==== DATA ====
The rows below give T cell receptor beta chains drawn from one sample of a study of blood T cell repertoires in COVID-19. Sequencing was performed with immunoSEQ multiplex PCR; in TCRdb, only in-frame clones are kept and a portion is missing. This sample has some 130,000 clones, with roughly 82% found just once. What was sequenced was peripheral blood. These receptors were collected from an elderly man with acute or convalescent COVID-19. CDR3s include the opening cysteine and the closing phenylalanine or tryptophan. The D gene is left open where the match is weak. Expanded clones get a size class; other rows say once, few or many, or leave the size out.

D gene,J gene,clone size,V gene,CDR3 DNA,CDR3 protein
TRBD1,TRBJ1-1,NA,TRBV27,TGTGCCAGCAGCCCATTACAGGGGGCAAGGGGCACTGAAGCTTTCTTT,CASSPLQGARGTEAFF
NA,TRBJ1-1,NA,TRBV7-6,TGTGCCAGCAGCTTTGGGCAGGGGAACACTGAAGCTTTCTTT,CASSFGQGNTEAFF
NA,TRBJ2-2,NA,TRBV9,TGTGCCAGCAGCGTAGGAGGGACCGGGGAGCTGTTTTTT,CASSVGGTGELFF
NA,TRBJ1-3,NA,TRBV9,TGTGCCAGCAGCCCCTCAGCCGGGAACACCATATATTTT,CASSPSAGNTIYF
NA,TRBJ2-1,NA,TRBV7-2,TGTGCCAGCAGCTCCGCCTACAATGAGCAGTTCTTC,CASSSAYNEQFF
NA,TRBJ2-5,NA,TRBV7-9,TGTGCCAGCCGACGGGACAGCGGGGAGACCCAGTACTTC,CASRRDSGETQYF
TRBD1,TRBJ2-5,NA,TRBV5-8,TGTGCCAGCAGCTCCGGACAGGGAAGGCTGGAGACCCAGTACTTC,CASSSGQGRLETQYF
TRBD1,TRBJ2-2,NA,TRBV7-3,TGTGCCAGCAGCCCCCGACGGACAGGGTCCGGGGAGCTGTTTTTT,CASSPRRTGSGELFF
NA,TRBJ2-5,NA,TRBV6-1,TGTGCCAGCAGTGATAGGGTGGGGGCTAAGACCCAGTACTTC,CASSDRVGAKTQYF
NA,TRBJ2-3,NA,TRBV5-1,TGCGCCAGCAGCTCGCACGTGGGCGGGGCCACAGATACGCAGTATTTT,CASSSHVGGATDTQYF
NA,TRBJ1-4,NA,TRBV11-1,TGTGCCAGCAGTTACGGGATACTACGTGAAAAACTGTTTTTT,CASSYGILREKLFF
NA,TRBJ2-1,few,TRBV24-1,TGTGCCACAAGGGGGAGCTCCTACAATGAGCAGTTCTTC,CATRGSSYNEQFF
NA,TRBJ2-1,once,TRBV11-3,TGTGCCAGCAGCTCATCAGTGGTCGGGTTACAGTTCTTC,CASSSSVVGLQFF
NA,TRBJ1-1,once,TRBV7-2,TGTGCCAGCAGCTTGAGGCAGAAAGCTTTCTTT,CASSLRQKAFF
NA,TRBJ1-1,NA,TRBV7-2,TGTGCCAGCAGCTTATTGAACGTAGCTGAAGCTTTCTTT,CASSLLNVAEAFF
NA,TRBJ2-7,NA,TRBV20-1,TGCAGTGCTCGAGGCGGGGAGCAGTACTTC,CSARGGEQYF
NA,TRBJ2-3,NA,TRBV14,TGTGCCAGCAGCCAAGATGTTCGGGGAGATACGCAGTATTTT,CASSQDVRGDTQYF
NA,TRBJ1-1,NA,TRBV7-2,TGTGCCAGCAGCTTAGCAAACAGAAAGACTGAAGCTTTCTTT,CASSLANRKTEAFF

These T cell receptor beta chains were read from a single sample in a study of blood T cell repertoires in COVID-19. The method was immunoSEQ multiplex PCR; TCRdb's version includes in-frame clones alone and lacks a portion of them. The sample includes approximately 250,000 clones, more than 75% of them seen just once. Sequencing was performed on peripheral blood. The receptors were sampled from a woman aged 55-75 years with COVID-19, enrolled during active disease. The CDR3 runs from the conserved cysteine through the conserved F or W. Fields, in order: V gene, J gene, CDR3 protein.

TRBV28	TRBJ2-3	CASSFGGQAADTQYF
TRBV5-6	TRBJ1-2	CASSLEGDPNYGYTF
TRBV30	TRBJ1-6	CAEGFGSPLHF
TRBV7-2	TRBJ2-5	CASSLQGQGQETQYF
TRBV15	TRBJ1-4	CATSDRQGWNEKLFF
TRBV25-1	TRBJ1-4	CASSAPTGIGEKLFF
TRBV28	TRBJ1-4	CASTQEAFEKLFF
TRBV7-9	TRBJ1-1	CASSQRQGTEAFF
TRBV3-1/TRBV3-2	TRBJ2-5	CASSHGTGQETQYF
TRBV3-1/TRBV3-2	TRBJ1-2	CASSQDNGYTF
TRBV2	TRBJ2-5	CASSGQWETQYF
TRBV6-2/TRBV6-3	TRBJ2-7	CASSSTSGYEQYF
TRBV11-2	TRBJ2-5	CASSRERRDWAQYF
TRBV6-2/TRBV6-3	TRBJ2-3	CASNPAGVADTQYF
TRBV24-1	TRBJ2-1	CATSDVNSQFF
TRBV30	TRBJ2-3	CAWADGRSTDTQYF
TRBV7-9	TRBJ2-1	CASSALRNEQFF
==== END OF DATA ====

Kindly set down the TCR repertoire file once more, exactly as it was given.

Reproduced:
The rows below give T cell receptor beta chains drawn from one sample of a study of blood T cell repertoires in COVID-19. Sequencing was performed with immunoSEQ multiplex PCR; in TCRdb, only in-frame clones are kept and a portion is missing. This sample has some 130,000 clones, with roughly 82% found just once. What was sequenced was peripheral blood. These receptors were collected from an elderly man with acute or convalescent COVID-19. CDR3s include the opening cysteine and the closing phenylalanine or tryptophan. The D gene is left open where the match is weak. Expanded clones get a size class; other rows say once, few or many, or leave the size out.

D gene,J gene,clone size,V gene,CDR3 DNA,CDR3 protein
TRBD1,TRBJ1-1,NA,TRBV27,TGTGCCAGCAGCCCATTACAGGGGGCAAGGGGCACTGAAGCTTTCTTT,CASSPLQGARGTEAFF
NA,TRBJ1-1,NA,TRBV7-6,TGTGCCAGCAGCTTTGGGCAGGGGAACACTGAAGCTTTCTTT,CASSFGQGNTEAFF
NA,TRBJ2-2,NA,TRBV9,TGTGCCAGCAGCGTAGGAGGGACCGGGGAGCTGTTTTTT,CASSVGGTGELFF
NA,TRBJ1-3,NA,TRBV9,TGTGCCAGCAGCCCCTCAGCCGGGAACACCATATATTTT,CASSPSAGNTIYF
NA,TRBJ2-1,NA,TRBV7-2,TGTGCCAGCAGCTCCGCCTACAATGAGCAGTTCTTC,CASSSAYNEQFF
NA,TRBJ2-5,NA,TRBV7-9,TGTGCCAGCCGACGGGACAGCGGGGAGACCCAGTACTTC,CASRRDSGETQYF
TRBD1,TRBJ2-5,NA,TRBV5-8,TGTGCCAGCAGCTCCGGACAGGGAAGGCTGGAGACCCAGTACTTC,CASSSGQGRLETQYF
TRBD1,TRBJ2-2,NA,TRBV7-3,TGTGCCAGCAGCCCCCGACGGACAGGGTCCGGGGAGCTGTTTTTT,CASSPRRTGSGELFF
NA,TRBJ2-5,NA,TRBV6-1,TGTGCCAGCAGTGATAGGGTGGGGGCTAAGACCCAGTACTTC,CASSDRVGAKTQYF
NA,TRBJ2-3,NA,TRBV5-1,TGCGCCAGCAGCTCGCACGTGGGCGGGGCCACAGATACGCAGTATTTT,CASSSHVGGATDTQYF
NA,TRBJ1-4,NA,TRBV11-1,TGTGCCAGCAGTTACGGGATACTACGTGAAAAACTGTTTTTT,CASSYGILREKLFF
NA,TRBJ2-1,few,TRBV24-1,TGTGCCACAAGGGGGAGCTCCTACAATGAGCAGTTCTTC,CATRGSSYNEQFF
NA,TRBJ2-1,once,TRBV11-3,TGTGCCAGCAGCTCATCAGTGGTCGGGTTACAGTTCTTC,CASSSSVVGLQFF
NA,TRBJ1-1,once,TRBV7-2,TGTGCCAGCAGCTTGAGGCAGAAAGCTTTCTTT,CASSLRQKAFF
NA,TRBJ1-1,NA,TRBV7-2,TGTGCCAGCAGCTTATTGAACGTAGCTGAAGCTTTCTTT,CASSLLNVAEAFF
NA,TRBJ2-7,NA,TRBV20-1,TGCAGTGCTCGAGGCGGGGAGCAGTACTTC,CSARGGEQYF
NA,TRBJ2-3,NA,TRBV14,TGTGCCAGCAGCCAAGATGTTCGGGGAGATACGCAGTATTTT,CASSQDVRGDTQYF
NA,TRBJ1-1,NA,TRBV7-2,TGTGCCAGCAGCTTAGCAAACAGAAAGACTGAAGCTTTCTTT,CASSLANRKTEAFF

These T cell receptor beta chains were read from a single sample in a study of blood T cell repertoires in COVID-19. The method was immunoSEQ multiplex PCR; TCRdb's version includes in-frame clones alone and lacks a portion of them. The sample includes approximately 250,000 clones, more than 75% of them seen just once. Sequencing was performed on peripheral blood. The receptors were sampled from a woman aged 55-75 years with COVID-19, enrolled during active disease. The CDR3 runs from the conserved cysteine through the conserved F or W. Fields, in order: V gene, J gene, CDR3 protein.

TRBV28	TRBJ2-3	CASSFGGQAADTQYF
TRBV5-6	TRBJ1-2	CASSLEGDPNYGYTF
TRBV30	TRBJ1-6	CAEGFGSPLHF
TRBV7-2	TRBJ2-5	CASSLQGQGQETQYF
TRBV15	TRBJ1-4	CATSDRQGWNEKLFF
TRBV25-1	TRBJ1-4	CASSAPTGIGEKLFF
TRBV28	TRBJ1-4	CASTQEAFEKLFF
TRBV7-9	TRBJ1-1	CASSQRQGTEAFF
TRBV3-1/TRBV3-2	TRBJ2-5	CASSHGTGQETQYF
TRBV3-1/TRBV3-2	TRBJ1-2	CASSQDNGYTF
TRBV2	TRBJ2-5	CASSGQWETQYF
TRBV6-2/TRBV6-3	TRBJ2-7	CASSSTSGYEQYF
TRBV11-2	TRBJ2-5	CASSRERRDWAQYF
TRBV6-2/TRBV6-3	TRBJ2-3	CASNPAGVADTQYF
TRBV24-1	TRBJ2-1	CATSDVNSQFF
TRBV30	TRBJ2-3	CAWADGRSTDTQYF
TRBV7-9	TRBJ2-1	CASSALRNEQFF